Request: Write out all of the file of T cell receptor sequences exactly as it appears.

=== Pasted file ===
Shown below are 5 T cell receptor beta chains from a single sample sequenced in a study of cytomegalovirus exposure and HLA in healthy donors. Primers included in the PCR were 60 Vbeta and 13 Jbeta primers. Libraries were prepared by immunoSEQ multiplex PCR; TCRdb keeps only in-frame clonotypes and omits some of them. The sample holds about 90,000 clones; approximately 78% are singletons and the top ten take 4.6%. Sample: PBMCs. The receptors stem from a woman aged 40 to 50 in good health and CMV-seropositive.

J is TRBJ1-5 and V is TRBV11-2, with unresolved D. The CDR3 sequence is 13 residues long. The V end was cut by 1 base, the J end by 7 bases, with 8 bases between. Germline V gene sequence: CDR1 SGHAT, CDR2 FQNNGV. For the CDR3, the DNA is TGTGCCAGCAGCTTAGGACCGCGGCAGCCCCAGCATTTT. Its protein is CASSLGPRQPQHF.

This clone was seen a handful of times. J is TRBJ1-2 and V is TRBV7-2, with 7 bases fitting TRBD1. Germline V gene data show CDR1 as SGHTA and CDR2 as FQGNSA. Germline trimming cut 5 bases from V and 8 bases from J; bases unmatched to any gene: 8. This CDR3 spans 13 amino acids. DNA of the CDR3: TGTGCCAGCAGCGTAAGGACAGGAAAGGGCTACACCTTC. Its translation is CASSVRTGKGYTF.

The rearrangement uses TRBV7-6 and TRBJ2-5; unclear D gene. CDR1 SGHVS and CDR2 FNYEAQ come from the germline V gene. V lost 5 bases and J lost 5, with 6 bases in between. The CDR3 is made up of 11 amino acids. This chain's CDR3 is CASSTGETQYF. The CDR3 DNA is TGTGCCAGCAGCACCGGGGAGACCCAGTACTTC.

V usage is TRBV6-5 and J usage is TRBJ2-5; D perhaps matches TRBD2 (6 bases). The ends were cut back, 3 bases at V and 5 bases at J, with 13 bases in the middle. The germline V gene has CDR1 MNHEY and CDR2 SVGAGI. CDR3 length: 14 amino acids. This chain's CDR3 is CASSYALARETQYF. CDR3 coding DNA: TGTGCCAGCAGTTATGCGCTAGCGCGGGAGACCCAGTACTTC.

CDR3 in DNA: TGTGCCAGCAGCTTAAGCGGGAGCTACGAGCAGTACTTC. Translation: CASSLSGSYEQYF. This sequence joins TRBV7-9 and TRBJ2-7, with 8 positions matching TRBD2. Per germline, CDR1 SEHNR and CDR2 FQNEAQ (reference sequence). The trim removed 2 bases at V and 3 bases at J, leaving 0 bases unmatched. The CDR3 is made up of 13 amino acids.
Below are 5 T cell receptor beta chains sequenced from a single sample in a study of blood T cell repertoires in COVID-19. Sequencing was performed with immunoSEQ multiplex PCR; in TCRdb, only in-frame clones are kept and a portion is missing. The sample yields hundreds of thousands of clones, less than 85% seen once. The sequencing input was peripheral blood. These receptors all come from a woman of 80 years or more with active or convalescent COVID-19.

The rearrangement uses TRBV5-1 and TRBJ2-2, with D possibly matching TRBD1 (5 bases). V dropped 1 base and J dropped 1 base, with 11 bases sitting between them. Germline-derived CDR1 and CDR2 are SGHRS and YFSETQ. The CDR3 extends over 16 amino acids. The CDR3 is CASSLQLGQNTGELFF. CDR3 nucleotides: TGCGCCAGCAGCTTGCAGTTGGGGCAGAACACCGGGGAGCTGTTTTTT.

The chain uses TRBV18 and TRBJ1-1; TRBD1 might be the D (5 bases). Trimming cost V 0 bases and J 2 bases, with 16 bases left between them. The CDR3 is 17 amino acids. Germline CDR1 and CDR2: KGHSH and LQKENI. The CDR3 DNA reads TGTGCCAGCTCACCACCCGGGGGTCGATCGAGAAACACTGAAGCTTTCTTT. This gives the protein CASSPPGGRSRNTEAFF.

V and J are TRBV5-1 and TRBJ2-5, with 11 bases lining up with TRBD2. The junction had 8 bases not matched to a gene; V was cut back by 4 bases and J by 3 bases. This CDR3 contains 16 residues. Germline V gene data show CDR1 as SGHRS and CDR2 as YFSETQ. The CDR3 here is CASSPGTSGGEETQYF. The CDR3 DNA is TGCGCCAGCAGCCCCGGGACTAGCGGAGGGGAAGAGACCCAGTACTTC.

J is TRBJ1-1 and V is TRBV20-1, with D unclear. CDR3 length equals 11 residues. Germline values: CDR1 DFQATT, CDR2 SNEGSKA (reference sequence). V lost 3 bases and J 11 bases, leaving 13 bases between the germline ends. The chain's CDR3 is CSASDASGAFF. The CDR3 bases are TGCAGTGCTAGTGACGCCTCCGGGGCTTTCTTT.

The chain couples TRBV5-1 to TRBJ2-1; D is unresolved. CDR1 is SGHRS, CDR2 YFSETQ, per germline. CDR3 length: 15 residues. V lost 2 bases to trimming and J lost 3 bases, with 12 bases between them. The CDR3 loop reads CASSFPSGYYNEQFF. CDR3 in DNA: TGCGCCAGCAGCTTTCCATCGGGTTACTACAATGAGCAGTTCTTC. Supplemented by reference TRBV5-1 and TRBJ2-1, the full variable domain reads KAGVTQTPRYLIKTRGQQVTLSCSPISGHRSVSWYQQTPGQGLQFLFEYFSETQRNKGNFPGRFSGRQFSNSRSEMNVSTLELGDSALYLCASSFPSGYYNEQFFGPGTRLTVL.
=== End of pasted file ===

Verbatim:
Shown below are 5 T cell receptor beta chains from a single sample sequenced in a study of cytomegalovirus exposure and HLA in healthy donors. Primers included in the PCR were 60 Vbeta and 13 Jbeta primers. Libraries were prepared by immunoSEQ multiplex PCR; TCRdb keeps only in-frame clonotypes and omits some of them. The sample holds about 90,000 clones; approximately 78% are singletons and the top ten take 4.6%. Sample: PBMCs. The receptors stem from a woman aged 40 to 50 in good health and CMV-seropositive.

J is TRBJ1-5 and V is TRBV11-2, with unresolved D. The CDR3 sequence is 13 residues long. The V end was cut by 1 base, the J end by 7 bases, with 8 bases between. Germline V gene sequence: CDR1 SGHAT, CDR2 FQNNGV. For the CDR3, the DNA is TGTGCCAGCAGCTTAGGACCGCGGCAGCCCCAGCATTTT. Its protein is CASSLGPRQPQHF.

This clone was seen a handful of times. J is TRBJ1-2 and V is TRBV7-2, with 7 bases fitting TRBD1. Germline V gene data show CDR1 as SGHTA and CDR2 as FQGNSA. Germline trimming cut 5 bases from V and 8 bases from J; bases unmatched to any gene: 8. This CDR3 spans 13 amino acids. DNA of the CDR3: TGTGCCAGCAGCGTAAGGACAGGAAAGGGCTACACCTTC. Its translation is CASSVRTGKGYTF.

The rearrangement uses TRBV7-6 and TRBJ2-5; unclear D gene. CDR1 SGHVS and CDR2 FNYEAQ come from the germline V gene. V lost 5 bases and J lost 5, with 6 bases in between. The CDR3 is made up of 11 amino acids. This chain's CDR3 is CASSTGETQYF. The CDR3 DNA is TGTGCCAGCAGCACCGGGGAGACCCAGTACTTC.

V usage is TRBV6-5 and J usage is TRBJ2-5; D perhaps matches TRBD2 (6 bases). The ends were cut back, 3 bases at V and 5 bases at J, with 13 bases in the middle. The germline V gene has CDR1 MNHEY and CDR2 SVGAGI. CDR3 length: 14 amino acids. This chain's CDR3 is CASSYALARETQYF. CDR3 coding DNA: TGTGCCAGCAGTTATGCGCTAGCGCGGGAGACCCAGTACTTC.

CDR3 in DNA: TGTGCCAGCAGCTTAAGCGGGAGCTACGAGCAGTACTTC. Translation: CASSLSGSYEQYF. This sequence joins TRBV7-9 and TRBJ2-7, with 8 positions matching TRBD2. Per germline, CDR1 SEHNR and CDR2 FQNEAQ (reference sequence). The trim removed 2 bases at V and 3 bases at J, leaving 0 bases unmatched. The CDR3 is made up of 13 amino acids.
Below are 5 T cell receptor beta chains sequenced from a single sample in a study of blood T cell repertoires in COVID-19. Sequencing was performed with immunoSEQ multiplex PCR; in TCRdb, only in-frame clones are kept and a portion is missing. The sample yields hundreds of thousands of clones, less than 85% seen once. The sequencing input was peripheral blood. These receptors all come from a woman of 80 years or more with active or convalescent COVID-19.

The rearrangement uses TRBV5-1 and TRBJ2-2, with D possibly matching TRBD1 (5 bases). V dropped 1 base and J dropped 1 base, with 11 bases sitting between them. Germline-derived CDR1 and CDR2 are SGHRS and YFSETQ. The CDR3 extends over 16 amino acids. The CDR3 is CASSLQLGQNTGELFF. CDR3 nucleotides: TGCGCCAGCAGCTTGCAGTTGGGGCAGAACACCGGGGAGCTGTTTTTT.

The chain uses TRBV18 and TRBJ1-1; TRBD1 might be the D (5 bases). Trimming cost V 0 bases and J 2 bases, with 16 bases left between them. The CDR3 is 17 amino acids. Germline CDR1 and CDR2: KGHSH and LQKENI. The CDR3 DNA reads TGTGCCAGCTCACCACCCGGGGGTCGATCGAGAAACACTGAAGCTTTCTTT. This gives the protein CASSPPGGRSRNTEAFF.

V and J are TRBV5-1 and TRBJ2-5, with 11 bases lining up with TRBD2. The junction had 8 bases not matched to a gene; V was cut back by 4 bases and J by 3 bases. This CDR3 contains 16 residues. Germline V gene data show CDR1 as SGHRS and CDR2 as YFSETQ. The CDR3 here is CASSPGTSGGEETQYF. The CDR3 DNA is TGCGCCAGCAGCCCCGGGACTAGCGGAGGGGAAGAGACCCAGTACTTC.

J is TRBJ1-1 and V is TRBV20-1, with D unclear. CDR3 length equals 11 residues. Germline values: CDR1 DFQATT, CDR2 SNEGSKA (reference sequence). V lost 3 bases and J 11 bases, leaving 13 bases between the germline ends. The chain's CDR3 is CSASDASGAFF. The CDR3 bases are TGCAGTGCTAGTGACGCCTCCGGGGCTTTCTTT.

The chain couples TRBV5-1 to TRBJ2-1; D is unresolved. CDR1 is SGHRS, CDR2 YFSETQ, per germline. CDR3 length: 15 residues. V lost 2 bases to trimming and J lost 3 bases, with 12 bases between them. The CDR3 loop reads CASSFPSGYYNEQFF. CDR3 in DNA: TGCGCCAGCAGCTTTCCATCGGGTTACTACAATGAGCAGTTCTTC. Supplemented by reference TRBV5-1 and TRBJ2-1, the full variable domain reads KAGVTQTPRYLIKTRGQQVTLSCSPISGHRSVSWYQQTPGQGLQFLFEYFSETQRNKGNFPGRFSGRQFSNSRSEMNVSTLELGDSALYLCASSFPSGYYNEQFFGPGTRLTVL.